NOC, a public two-year community college, serves nearly 5,000 students on the home campus in Tonkawa, branch in Enid, NOC/OSU Gateway Program in Stillwater, online, and the University Center in Ponca City. Of these students about 60% receive financial aid and/or scholarships. Over 80% of NOC students complete their degree with zero debt.

NOC is accredited by the Higher Learning Commission and offers associate degrees in three general areas: Arts, Science and Applied Science. The associate degree fulfills lower-division course work which is applicable towards a bachelor’s degree.

Call (580) 628-6200 for more information about Northern Oklahoma College or visit www.noc.edu .

References

About Pickens Museum

Osage Warrior in the Enemy Camp by Sculptor John Free. Seeking to attain his tribe's highest war honor by touching his enemy. This action among indigenous peoples is called "Counting Coup".
Osage Warrior in the Enemy Camp by Sculptor John Free. “Osage Warrior in the Enemy Camp” is a bronze created by Osage Artist John Free. The bronze, eight feet high and twelve feet long) was enlarged to 1-1/4 life size through the efforts of John Free of the Bronze Horse foundry in Pawhuska and Hugh Pickens. Pictured (L-R): Hugh Pickens, Executive Director of Pickens Museum and Principal Chief Geoffrey Standing Bear of the Osage Nation.
Three Faces of the Pioneer Woman by Artist Daniel Pickens. “Three Faces of the Pioneer Woman” is a mural painted by fine artist Daniel Pickens. Daniel was born in Lima, Peru in 1974 and is currently living in Stockholm, Sweden. This mural is at our Ponca City location.
Three Faces of the Pioneer Woman by Artist Daniel Pickens. Our mural "The Three Faces of the Pioneer Woman" is located in City Central at our Ponca City location.
Doctor Pickens Museum of Turquoise Jewelry and Art. Pickens Museum displays art works at NOC Tonkawa campus. Pictured (L-R): Dr. Cheryl Evans, NOC President, Hugh Pickens, Executive Director of Pickens Museum, and Sheri Snyder, NOC Vice President for Development and Community Relations. (photo by John Pickard/Northern Oklahoma College) This art is at our Tonkawa location
Native American Artist Yatika Starr Fields Completes Mural for Pickens Museum.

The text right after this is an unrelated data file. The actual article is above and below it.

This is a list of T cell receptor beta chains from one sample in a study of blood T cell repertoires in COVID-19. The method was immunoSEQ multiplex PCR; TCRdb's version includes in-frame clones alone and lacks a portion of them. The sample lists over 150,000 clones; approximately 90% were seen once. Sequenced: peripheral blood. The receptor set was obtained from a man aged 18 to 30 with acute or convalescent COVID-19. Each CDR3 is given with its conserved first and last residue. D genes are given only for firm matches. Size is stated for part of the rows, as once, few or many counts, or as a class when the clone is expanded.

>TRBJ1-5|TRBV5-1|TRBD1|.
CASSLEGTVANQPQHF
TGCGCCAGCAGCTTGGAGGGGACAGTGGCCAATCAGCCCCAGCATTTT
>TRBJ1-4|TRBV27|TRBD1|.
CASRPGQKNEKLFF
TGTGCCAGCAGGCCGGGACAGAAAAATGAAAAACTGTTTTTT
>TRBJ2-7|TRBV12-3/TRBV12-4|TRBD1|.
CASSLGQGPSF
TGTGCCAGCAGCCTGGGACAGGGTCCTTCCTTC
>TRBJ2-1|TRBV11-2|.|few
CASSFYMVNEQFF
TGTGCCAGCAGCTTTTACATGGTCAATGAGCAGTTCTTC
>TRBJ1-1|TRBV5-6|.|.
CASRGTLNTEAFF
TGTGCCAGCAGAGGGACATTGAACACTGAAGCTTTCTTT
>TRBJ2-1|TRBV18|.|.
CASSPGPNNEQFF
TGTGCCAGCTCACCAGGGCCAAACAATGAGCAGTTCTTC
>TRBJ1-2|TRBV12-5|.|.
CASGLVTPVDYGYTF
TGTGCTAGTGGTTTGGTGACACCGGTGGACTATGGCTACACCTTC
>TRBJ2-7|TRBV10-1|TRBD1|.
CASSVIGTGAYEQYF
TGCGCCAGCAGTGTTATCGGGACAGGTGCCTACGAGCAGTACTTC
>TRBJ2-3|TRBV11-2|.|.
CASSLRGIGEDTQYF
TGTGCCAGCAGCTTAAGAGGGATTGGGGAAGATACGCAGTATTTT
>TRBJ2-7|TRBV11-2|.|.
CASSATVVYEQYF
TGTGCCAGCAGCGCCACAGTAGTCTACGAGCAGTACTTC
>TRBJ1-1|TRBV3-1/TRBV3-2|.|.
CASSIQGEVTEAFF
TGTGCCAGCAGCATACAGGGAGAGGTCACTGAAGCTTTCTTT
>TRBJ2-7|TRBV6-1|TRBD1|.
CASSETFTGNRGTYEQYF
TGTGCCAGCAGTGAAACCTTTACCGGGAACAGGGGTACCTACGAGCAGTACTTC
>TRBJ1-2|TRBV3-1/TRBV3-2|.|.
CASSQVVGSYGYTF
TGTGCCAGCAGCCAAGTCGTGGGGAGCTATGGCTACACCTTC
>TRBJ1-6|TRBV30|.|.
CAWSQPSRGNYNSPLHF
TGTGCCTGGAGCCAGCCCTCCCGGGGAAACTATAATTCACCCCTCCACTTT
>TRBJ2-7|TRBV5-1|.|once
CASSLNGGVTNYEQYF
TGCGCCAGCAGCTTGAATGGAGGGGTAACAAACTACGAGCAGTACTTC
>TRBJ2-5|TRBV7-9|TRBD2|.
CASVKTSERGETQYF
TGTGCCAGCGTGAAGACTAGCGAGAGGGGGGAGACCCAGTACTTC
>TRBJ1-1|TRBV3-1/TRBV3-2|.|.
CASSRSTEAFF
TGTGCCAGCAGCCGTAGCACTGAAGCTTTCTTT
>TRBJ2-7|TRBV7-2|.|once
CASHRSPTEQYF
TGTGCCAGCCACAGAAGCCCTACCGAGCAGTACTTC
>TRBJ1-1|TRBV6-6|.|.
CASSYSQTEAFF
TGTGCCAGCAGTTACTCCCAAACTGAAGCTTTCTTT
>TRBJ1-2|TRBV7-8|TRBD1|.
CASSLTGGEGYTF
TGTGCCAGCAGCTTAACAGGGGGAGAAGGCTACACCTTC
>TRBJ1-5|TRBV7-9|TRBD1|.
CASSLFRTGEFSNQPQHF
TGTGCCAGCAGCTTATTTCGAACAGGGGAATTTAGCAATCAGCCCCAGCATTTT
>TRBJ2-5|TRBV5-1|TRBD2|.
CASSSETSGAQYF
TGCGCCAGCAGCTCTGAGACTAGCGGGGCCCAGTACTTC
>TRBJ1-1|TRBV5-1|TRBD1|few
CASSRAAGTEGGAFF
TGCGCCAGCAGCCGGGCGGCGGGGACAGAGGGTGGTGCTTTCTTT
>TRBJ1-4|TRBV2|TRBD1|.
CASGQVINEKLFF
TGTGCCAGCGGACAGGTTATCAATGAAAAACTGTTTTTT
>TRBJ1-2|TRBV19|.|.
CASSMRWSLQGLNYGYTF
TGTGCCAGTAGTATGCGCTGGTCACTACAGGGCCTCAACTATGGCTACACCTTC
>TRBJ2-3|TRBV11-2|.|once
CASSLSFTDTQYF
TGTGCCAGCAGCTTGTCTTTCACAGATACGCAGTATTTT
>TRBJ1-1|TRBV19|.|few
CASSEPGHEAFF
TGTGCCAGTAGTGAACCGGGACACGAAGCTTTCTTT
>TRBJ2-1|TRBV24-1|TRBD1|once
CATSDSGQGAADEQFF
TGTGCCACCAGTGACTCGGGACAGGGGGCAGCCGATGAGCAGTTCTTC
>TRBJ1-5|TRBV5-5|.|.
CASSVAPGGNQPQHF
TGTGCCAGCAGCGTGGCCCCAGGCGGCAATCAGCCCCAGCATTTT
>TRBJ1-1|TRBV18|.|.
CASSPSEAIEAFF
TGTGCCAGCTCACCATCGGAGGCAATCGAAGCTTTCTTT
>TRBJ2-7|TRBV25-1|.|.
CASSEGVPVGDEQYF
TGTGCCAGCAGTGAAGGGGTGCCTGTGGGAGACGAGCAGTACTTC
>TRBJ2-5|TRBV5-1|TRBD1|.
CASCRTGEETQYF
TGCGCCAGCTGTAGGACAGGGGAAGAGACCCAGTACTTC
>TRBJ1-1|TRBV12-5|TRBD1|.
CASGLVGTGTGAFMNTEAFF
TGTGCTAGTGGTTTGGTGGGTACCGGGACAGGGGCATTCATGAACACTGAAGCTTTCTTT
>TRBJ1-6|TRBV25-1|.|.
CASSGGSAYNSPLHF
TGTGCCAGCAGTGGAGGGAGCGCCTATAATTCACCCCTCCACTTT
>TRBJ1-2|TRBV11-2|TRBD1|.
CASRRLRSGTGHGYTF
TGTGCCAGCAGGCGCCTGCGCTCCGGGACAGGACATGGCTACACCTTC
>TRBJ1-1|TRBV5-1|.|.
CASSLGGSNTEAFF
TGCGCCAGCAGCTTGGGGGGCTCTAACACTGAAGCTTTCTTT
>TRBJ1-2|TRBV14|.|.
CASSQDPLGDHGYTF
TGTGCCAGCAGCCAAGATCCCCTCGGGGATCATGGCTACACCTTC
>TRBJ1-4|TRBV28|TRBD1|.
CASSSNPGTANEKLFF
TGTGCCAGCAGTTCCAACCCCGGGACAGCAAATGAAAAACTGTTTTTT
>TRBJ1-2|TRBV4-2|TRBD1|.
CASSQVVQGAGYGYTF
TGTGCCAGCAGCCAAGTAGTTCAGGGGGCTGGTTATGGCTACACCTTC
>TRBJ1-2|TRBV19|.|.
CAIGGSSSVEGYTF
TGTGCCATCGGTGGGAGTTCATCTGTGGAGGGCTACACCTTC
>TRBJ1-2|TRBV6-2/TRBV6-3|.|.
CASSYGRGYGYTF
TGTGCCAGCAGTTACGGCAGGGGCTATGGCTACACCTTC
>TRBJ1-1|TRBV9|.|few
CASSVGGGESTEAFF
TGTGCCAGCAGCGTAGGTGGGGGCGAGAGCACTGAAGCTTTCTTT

The World's Largest Naja. Future location of Pickens Museum on Route 60 and "U" Street West of Ponca City
Architectural Renderings of Pickens Museum.
Aerial View from East of Future location of Pickens Museum along Route 60 at "U" Street West of Ponca City
Display of Turquoise Jewelry.
"Red Man" by Native American Artist Fritz Scholder. Pickens Museum Director Hugh Pickens on right.
Native American Jewelry Artist Tonya Rafael with a silver frame she created to honor my wife Sr. S.J. Pickens. My wife and Tonya worked together over the years creating new jewelry art pieces. My wife had an eye for color and would often design a spectacular piece and ask Tonya to execute it for her. A skilled silversmith, Tonya would sometimes stay in our guest house, set up a workshop, and work for days at a time on a Squash Blossom, Bolo, or Bracelet my wife commissioned. The piece is a silver picture frame that Tonya cut out of thick silver plate. Around the edge of the picture frame are 95 small turquoise stones. In the top is a large spiny oyster stone in the shape of a heart. The frame contains a photo that Tonya took of my wife a few years ago. Dr. Pickens is wearing one of her favorite outfits and if you look closely you can see a special squash blossom and necklace that Tonya created for my wife. In the bottom of the frame is an inscription.
Native American Artist Jolene Bird. Jolene Bird is an accomplished artist who learned her craft from her grandfather over 20 years ago. Jolene makes her jewelry in the tradition of the Santo Domingo Pueblo in New Mexico. This is a Fender Stratocaster guitar onto which Jolene has attached pieces of Kingman and Sonoran Turquoise highlighted with Jet. The stars are in Abalone, Mother of Pearl, Pipestone, Yellow Serpentine, and Spiny Oyster. The artistry in this piece is simply breathtaking and has to be seen to be believed. Consider that this is a three dimensional mosaic, a three dimensional jigsaw puzzle if you will. Jolene told me that each individual piece of turquoise had to be cut, shaped, and ground down to fit perfectly with the other pieces. Each individual piece probably took six to eight hours to produce and there are literally hundreds of pieces covering the guitar.
American Indian by Paul Manship This piece at Pickens Museum is the only known existing copy of this sculpture.
Painting by Peruvian Artist Josue Sanchez. Photo Credit: Hugh Pickens Pickens Museum

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hughpickens@gmail.com